“When two rats are placed in the same setting and painful shocks are delivered, the animals may attack one another (Ulrich and Azrin 1962; Ulrich, Wolff, & Azrin, 1964). The fighting generated by these contingencies is called reflexive aggression (or pain-elicited aggression) because the attack follows the presentation of aversive events. Attack occurs even though neither animal is responsible for the occurrence of the shocks. Elicited aggression has been documented in several species, including human (Azrin, Hutchinson, & Hake, 1963; Hutchinson, 1977), and has been found with painful stimuli other than electric shock (Azrin, Hake, & Hutchinson, 1965). Most people recognize that they are more prone to aggression when exposed to painful stimuli. When feeling good you may never shout at your partner, but you may do so if you have a severe toothache” (140).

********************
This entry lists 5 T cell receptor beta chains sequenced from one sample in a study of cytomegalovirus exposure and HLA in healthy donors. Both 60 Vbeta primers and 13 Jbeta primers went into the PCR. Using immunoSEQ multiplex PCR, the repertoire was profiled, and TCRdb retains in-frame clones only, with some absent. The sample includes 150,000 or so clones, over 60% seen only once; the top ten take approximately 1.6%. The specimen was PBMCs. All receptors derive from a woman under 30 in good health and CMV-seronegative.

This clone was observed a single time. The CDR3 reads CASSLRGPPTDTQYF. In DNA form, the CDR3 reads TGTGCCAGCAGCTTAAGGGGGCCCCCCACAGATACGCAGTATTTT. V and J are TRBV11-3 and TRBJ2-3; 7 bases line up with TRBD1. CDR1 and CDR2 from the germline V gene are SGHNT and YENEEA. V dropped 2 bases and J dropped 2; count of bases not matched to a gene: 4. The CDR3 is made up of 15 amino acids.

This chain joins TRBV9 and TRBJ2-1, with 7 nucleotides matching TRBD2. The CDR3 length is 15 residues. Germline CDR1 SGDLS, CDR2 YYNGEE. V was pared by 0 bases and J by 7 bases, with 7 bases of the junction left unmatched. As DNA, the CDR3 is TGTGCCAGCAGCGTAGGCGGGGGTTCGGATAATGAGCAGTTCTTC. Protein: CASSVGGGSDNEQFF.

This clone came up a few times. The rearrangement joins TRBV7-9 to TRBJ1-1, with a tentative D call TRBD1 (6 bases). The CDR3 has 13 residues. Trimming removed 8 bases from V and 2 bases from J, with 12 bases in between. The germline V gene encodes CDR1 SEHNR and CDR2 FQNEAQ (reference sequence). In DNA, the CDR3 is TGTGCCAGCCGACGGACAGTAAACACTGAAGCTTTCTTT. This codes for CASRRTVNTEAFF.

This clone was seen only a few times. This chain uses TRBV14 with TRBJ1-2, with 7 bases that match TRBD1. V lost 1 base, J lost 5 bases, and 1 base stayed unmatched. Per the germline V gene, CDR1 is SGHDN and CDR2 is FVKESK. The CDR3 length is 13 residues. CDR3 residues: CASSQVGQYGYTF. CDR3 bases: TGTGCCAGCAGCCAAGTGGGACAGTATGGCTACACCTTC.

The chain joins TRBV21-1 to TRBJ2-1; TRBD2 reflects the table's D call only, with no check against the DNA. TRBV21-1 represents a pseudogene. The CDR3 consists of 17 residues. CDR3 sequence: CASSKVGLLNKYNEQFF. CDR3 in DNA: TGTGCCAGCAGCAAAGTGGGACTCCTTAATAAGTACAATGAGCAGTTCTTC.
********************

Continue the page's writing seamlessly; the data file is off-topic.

“The best way to stay oriented, to resist shock, is to know what is happening to you, and why.”
Until next time - for further research and investigation:
Human Resources: Social Engineering in the 20th Century